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Evernote Business and Related Notes

Related Notes

Related Notes

Today Evernote officially introduced Evernote Business, its new platform that comes with dedicated features for teams and organizations to get the most out of Evernote. Announced earlier this year, Evernote Business builds on the existing foundation of Evernote for regular customers, but it adds more storage, an admin console, Business Notebooks, and the Business Library, a way for members of a team to get direct access to a collection of notebooks.

The Business Library is a collection of selected Business Notebooks that are accessible to the entire organization. At Evernote, our Business Library includes everything from important HR documents to design assets to product schedules to media mentions. All employees have the ability to publish some of their Business Notebooks into the Business Library. Administrators have full control over the Business Library, and can further elevate notebooks into a Recommended set that they feel are particularly valuable to employees.

With Business, Evernote has updated its platform for the new type of accounts that, however, can still merge Personal Notebooks (which are private) with Business Notebooks, which are shared with members of an organization. There’s an admin FAQ and user FAQ available, and the Evernote native and web apps have been updated for compatibility with Evernote Business. The service starts at $10 per user per month, and for now it is available in seven countries. More details (including a video with CEO Phil Libin) are available on Evernote’s blog post.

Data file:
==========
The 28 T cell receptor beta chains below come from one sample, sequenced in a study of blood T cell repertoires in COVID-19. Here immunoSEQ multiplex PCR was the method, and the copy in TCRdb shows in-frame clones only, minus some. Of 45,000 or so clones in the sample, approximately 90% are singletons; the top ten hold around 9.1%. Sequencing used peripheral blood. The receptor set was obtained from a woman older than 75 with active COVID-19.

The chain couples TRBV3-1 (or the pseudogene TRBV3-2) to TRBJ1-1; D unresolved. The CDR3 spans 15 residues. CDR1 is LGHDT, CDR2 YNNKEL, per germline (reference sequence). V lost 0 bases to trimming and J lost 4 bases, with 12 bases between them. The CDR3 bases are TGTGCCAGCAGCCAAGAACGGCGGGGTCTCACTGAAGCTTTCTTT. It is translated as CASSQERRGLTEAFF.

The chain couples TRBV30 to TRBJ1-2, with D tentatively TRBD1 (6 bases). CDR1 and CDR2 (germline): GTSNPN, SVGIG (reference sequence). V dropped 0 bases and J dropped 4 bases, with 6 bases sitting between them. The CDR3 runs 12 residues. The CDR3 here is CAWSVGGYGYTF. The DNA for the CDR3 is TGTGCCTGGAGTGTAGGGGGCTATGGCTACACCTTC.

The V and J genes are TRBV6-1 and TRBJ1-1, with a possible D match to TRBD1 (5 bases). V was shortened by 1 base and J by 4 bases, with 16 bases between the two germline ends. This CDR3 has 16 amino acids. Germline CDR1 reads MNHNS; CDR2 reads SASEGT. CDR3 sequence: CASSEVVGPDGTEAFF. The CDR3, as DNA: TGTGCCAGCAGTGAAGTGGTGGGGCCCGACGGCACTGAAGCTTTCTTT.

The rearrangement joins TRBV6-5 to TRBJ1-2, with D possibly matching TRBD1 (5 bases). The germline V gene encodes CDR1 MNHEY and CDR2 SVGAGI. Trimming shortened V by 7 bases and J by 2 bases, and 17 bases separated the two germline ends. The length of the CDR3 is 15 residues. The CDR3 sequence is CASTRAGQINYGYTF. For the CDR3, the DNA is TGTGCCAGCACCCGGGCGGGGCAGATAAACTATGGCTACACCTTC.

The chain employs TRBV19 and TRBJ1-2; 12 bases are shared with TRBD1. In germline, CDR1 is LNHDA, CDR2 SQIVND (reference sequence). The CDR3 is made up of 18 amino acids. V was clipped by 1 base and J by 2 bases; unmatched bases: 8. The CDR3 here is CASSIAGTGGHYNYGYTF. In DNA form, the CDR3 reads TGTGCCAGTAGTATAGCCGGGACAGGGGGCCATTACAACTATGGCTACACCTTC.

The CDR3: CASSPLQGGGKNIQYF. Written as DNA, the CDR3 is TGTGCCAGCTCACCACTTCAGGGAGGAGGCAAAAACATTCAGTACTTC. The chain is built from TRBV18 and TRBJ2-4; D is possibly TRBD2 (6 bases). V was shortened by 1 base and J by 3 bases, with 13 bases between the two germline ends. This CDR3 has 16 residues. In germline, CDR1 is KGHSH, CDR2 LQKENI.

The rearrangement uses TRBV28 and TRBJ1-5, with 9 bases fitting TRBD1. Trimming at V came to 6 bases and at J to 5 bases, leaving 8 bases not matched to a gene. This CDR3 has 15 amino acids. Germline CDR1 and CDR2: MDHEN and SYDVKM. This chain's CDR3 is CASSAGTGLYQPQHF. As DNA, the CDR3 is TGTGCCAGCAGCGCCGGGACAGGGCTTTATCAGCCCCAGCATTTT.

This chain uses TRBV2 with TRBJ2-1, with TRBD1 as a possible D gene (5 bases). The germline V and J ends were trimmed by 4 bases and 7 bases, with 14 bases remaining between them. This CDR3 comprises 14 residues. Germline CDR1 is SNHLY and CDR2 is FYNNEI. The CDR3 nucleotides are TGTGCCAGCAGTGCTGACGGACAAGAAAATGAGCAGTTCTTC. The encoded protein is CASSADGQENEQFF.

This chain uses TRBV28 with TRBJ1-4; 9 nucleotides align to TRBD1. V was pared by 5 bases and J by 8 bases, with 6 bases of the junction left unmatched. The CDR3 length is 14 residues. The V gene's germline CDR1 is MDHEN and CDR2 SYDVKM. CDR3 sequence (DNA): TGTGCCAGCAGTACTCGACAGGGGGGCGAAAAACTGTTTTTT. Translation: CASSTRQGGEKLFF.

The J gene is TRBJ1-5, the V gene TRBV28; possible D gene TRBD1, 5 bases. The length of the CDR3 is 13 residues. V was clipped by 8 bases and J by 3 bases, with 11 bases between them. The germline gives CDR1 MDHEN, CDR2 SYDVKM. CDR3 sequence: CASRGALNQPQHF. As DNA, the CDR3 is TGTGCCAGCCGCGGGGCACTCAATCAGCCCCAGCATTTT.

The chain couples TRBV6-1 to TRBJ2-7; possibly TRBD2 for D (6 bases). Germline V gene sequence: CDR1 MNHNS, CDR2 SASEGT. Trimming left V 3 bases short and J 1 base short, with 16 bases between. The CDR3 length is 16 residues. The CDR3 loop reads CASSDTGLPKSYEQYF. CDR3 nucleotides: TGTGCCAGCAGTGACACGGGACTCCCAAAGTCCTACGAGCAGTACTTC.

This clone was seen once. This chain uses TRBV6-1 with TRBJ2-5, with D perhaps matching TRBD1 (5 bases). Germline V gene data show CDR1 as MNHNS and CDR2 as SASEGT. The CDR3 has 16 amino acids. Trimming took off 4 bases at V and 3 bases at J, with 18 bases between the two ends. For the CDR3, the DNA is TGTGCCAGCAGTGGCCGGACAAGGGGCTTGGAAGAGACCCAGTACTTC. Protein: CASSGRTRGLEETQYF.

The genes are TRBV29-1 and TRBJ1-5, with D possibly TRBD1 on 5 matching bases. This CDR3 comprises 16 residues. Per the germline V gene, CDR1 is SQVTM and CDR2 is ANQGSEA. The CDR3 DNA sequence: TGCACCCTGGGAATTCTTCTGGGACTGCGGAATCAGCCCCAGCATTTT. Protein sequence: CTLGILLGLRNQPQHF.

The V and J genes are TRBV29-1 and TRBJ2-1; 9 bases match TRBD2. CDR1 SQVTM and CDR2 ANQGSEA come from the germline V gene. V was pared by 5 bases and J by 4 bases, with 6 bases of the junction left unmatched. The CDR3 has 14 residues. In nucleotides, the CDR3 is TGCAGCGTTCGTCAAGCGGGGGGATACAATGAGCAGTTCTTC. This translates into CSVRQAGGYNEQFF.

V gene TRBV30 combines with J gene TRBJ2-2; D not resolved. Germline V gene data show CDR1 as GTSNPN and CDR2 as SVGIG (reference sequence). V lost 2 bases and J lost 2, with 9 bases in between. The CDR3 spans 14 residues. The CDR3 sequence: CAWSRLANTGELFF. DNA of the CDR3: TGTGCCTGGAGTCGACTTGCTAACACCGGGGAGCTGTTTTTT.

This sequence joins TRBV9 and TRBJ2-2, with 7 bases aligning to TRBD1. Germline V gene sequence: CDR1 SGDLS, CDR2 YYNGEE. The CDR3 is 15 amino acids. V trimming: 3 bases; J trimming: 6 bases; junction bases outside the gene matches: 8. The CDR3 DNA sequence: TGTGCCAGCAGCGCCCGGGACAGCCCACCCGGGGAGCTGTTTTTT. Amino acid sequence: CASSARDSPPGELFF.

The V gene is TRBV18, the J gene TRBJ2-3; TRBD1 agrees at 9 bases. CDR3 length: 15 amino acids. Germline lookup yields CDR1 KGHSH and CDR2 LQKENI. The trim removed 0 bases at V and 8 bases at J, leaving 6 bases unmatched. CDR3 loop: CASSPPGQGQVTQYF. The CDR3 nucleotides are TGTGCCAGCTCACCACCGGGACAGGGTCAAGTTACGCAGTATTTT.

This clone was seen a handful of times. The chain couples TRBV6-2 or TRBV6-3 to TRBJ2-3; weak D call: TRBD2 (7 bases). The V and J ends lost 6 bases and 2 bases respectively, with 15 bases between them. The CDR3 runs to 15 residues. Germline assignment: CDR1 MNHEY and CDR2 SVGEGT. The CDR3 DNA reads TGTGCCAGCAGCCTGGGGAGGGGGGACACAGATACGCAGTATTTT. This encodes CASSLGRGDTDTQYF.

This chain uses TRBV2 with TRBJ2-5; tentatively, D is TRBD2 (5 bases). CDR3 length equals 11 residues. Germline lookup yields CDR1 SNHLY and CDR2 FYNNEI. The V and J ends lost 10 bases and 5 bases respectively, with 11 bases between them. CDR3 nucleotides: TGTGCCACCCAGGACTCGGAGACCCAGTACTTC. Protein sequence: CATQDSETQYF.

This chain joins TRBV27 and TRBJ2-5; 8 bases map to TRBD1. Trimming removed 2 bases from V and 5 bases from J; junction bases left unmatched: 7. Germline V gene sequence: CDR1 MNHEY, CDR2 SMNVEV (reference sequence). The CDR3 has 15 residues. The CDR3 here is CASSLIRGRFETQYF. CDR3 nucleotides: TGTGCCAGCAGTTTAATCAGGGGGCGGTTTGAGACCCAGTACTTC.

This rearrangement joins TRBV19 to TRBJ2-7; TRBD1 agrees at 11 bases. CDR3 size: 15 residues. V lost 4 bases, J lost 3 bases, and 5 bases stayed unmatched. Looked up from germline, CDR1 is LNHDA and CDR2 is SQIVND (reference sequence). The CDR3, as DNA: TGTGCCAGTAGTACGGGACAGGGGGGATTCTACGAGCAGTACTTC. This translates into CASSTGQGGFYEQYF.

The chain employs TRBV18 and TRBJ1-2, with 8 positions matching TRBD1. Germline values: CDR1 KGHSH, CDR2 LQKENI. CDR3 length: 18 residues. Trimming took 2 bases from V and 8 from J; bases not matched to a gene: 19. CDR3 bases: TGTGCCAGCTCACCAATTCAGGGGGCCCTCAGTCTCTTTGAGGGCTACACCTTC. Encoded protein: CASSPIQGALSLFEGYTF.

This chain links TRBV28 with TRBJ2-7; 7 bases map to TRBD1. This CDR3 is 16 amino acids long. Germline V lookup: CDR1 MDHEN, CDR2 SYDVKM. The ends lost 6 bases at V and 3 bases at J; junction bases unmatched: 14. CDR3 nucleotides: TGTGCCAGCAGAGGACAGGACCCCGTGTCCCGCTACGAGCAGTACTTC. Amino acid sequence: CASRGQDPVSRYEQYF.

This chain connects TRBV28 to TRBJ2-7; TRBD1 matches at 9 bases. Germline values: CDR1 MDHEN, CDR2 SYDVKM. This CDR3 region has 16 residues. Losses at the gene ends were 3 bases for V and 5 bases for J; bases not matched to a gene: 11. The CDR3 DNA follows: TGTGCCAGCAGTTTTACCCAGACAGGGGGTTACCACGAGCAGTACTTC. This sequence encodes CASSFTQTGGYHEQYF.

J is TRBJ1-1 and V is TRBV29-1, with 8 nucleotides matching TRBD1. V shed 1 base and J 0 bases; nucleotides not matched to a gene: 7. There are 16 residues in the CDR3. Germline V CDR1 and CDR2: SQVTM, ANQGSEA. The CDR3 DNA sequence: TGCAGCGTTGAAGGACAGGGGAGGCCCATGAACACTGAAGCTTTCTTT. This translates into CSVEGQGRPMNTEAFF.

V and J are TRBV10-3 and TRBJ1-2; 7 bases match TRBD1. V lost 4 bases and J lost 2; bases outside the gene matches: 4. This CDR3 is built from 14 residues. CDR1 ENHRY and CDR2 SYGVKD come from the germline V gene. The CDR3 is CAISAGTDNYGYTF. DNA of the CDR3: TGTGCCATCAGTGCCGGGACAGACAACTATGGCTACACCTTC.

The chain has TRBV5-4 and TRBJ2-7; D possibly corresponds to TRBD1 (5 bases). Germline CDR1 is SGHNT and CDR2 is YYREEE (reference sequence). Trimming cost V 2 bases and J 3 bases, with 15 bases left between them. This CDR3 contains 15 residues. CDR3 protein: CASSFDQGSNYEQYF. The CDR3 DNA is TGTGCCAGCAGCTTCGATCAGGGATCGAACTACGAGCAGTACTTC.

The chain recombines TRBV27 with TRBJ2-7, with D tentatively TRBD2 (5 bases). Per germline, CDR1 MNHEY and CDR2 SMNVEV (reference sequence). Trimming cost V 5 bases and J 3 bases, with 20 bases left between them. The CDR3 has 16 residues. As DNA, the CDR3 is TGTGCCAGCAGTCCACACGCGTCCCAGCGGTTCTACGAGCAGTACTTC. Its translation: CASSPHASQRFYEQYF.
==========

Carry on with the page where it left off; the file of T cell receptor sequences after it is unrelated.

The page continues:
As I tweeted this morning, however, a big change for me is the addition of Related Notes for both business and normal Premium accounts. As Evernote explains:

This is where things start getting magical. In the latest version of Evernote for Mac (coming soon to other platforms), as you type a new note or view an existing one, Related Notes will appear at the bottom of the note area. The more you type, the more contextually relevant the notes will become.

Essentially, Related Notes is a section that lives underneath the note panel showing up to three related notes. In my opinion, it is a great way to rediscover notes that you may have forgotten about. That has certainly been a problem with the way I use Evernote, because I tend to clip a lot of material from the web, and it often gets lost unless I access it on a regular basis. From what I’ve seen so far, Related Notes works surprisingly well in capturing existing notes about the same subject; I’d be interested in knowing what kind of algorithm Evernote is using here – whether they simply look at keywords or also consider location, tags, time stamps, and other metadata.

Related Notes are available in Evernote 5.0.2, released today for non-Mac App Store users.